While there is so much that needs our attention in today’s world … so many heavy things … it is my hope that my word will guide me to view the world with a sense of wonder each and every day. And I vow to take that sense of wonder into everything I do—every word I write, every person I interact with, every bend in the trail. I hope you can find the wonder in your days, too.
Here are some pictures from my word discovery run the other day and another new-to-me trail: Blockhouse Point Conservation Park in Darnestown, Maryland. Enjoy!
Happy New Year and welcome to Miles with Bella! You may already know my 6-year-old black lab, Bella, the inspiration behind this storytelling adventure, but she has two four-legged siblings who I’d like to introduce.
First, we have the beautiful guardian and matriarch of the pack, Cora, a 13-year-old Hound-Rhodesian-Ridgeback cross (at least that’s what we think she is). We adopted Cora from a shelter in North Carolina where she had come in as a stray. She was about 4 months old and quickly grew into a 90-pound beauty with quite the personality.
Next is lap-warmer extraordinaire Pip, a 6-year-old Shih Tzu-Maltese cross (again, our best guess). I found Pip when he was about 4 months old. He was wandering around an apartment complex and came running up to me—a matted ball of fluff with the biggest eyes. I worked with the local vet clinics and animal shelters to see if he had run away, but after two weeks there were no takers. So, he became a Mellace. These dogs are the furry loves of my life and well-loved members of the Mellace family.
My human loves will make appearances in my adventures, so I should introduce them, too. Vince is my soulmate and husband of 21 years. Loving, patient, and, thankfully, a dog lover! Connor, our 18-year-old son, is in his senior year of high school and awaiting word from colleges to see where he’ll be heading next year to pursue a degree in meteorology. Sophia, our 15-year-old daughter, is a sophomore in high school, a horseback rider (taking after her mom), and hoping to pursue a degree and future career in marine biology in a couple of years. These amazing humans are my cheerleaders when it comes to all the adventures in my dog-filled life.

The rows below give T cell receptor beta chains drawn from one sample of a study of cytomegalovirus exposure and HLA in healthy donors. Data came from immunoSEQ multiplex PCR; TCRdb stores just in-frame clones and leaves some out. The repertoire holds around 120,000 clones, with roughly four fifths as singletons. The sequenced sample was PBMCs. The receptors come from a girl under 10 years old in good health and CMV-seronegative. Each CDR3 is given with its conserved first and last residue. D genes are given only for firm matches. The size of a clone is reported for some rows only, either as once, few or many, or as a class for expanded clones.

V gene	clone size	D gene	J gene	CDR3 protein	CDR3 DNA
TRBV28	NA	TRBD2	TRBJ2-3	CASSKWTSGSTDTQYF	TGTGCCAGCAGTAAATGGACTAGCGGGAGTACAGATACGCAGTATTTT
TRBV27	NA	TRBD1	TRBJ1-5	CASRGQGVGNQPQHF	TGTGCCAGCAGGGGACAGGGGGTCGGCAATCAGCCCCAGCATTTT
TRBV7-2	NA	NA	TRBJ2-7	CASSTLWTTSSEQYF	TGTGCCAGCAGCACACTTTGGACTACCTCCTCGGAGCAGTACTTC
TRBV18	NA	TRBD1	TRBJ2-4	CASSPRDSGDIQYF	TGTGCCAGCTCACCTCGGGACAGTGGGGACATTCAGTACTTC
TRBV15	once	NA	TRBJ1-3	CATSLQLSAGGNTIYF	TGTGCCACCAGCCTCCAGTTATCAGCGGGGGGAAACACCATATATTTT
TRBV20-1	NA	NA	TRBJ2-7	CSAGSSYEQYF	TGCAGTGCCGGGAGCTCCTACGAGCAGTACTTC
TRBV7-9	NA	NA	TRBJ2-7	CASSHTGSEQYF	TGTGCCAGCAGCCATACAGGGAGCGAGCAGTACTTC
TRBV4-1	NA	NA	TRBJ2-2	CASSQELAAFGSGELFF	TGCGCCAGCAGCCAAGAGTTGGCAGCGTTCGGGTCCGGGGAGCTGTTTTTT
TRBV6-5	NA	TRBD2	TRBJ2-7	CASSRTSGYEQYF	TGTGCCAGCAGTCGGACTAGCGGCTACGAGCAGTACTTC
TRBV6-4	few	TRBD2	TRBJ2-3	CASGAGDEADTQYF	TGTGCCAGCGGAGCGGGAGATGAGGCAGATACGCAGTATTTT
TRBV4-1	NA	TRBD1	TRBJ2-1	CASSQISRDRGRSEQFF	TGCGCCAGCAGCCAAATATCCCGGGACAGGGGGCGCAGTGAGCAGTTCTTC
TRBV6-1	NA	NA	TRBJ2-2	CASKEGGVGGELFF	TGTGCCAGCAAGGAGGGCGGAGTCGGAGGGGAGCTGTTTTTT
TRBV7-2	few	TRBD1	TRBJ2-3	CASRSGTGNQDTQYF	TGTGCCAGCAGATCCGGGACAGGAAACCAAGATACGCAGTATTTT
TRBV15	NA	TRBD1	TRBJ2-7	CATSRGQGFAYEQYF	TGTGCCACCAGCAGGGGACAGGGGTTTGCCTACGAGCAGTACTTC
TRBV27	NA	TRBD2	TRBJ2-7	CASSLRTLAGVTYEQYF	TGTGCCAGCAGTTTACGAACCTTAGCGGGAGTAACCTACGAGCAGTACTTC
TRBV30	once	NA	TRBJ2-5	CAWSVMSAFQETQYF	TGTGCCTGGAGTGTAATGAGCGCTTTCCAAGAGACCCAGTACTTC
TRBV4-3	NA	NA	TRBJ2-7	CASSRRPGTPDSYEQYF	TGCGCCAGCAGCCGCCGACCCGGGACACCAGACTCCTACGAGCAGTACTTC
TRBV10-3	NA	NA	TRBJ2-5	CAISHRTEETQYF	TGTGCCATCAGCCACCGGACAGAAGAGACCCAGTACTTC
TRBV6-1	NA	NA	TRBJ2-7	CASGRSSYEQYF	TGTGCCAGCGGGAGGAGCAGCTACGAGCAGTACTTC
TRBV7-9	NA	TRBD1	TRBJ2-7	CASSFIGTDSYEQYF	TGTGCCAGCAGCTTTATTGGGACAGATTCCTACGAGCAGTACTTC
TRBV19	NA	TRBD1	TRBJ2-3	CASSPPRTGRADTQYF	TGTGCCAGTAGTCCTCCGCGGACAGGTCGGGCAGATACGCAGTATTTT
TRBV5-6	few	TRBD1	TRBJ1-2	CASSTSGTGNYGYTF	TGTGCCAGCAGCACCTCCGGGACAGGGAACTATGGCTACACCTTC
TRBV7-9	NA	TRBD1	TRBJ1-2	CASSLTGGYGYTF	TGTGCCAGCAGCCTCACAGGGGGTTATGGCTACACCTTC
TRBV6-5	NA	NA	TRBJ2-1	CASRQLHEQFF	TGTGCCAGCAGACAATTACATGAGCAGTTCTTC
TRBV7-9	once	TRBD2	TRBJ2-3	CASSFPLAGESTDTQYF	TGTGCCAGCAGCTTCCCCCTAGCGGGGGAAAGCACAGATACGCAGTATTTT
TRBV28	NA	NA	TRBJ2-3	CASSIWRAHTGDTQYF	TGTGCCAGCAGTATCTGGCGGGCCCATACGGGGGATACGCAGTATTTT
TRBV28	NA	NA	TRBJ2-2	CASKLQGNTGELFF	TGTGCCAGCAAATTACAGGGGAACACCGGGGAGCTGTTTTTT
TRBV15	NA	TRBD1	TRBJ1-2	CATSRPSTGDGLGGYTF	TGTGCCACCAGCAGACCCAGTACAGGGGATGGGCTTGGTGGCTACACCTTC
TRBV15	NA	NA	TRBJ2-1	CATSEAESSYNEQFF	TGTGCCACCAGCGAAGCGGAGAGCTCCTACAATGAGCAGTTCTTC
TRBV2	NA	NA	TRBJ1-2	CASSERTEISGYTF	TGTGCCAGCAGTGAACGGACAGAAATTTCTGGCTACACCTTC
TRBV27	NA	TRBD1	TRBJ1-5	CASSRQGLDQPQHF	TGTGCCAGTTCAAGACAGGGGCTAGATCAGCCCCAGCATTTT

So, what prompted Miles with Bella? Bella came to us in May 2019. While I have never turned an animal away, let’s just say I was reluctant to take another dog into our home at the time. Cora was getting older and has always been a challenge with other dogs. For years I tried to get her over her leash aggression, but we never quite got comfortable with walks and socialization. She LOVES her humans unconditionally, but she’s very particular with other dogs. After years of having just Cora and Pip, I was afraid another female dog (young and brave) might really upset the apple cart—but we decided to give it a go. With the help of our dog trainer (the BEST on the planet), we introduced Bella to the pack, and here we are.
Bella’s entrance gave me the opportunity to have a dog I could walk and run with. Something I haven’t had in years! (Pip is great for shorter walks, but not quite up for my woodland adventures.) Bella, meanwhile, hadn’t been walked very much by her previous owners and was thrilled with the prospect of accompanying me. We started with morning walks and then I introduced running. She was a star. Today, she accompanies me on most of my miles, but I will (reluctantly and much to her dismay) leave her home when I head out for more than 6 miles.
Before Bella, I would run 3-4 times a week. On the days I didn’t run, I didn’t walk either. Bella changed that. When we aren’t running, we’re walking. She has been the impetus behind me getting more time on my feet and, therefore, way more time to recognize the beauty all around me. And while I’ve always been good at taking pictures when I’m out running (I’m the self-proclaimed trail paparazzi), I’ve become more thoughtful about chronicling my outings.
The pictures help me appreciate the fact that I have my health and can be outside enjoying my surroundings. I’m grateful for my two legs that help carry me forward (slowly, but forward!) down the trail, through the park, or through my neighborhood.
My miles with Bella have taught me to slow down and appreciate what I have and what surrounds me. We’ve seen beautiful sunrises, stunning sunsets, amazing vistas, and met some wonderful people along the way. My goal is to continue these miles and pictures and continue sharing for those who wish to see them and read about our adventures. Maybe there will be some tidbits of wisdom, maybe not! But I can promise you some beautiful scenery and unique ways of looking at things.
Tag along on my adventures with Bella, a 6-year-old black lab. I’ll share photos and words of wisdom (at least I like to think of it that way!) from our time on the trails, walks around town, and travels (when we can safely do so again). I hope you’ll join me!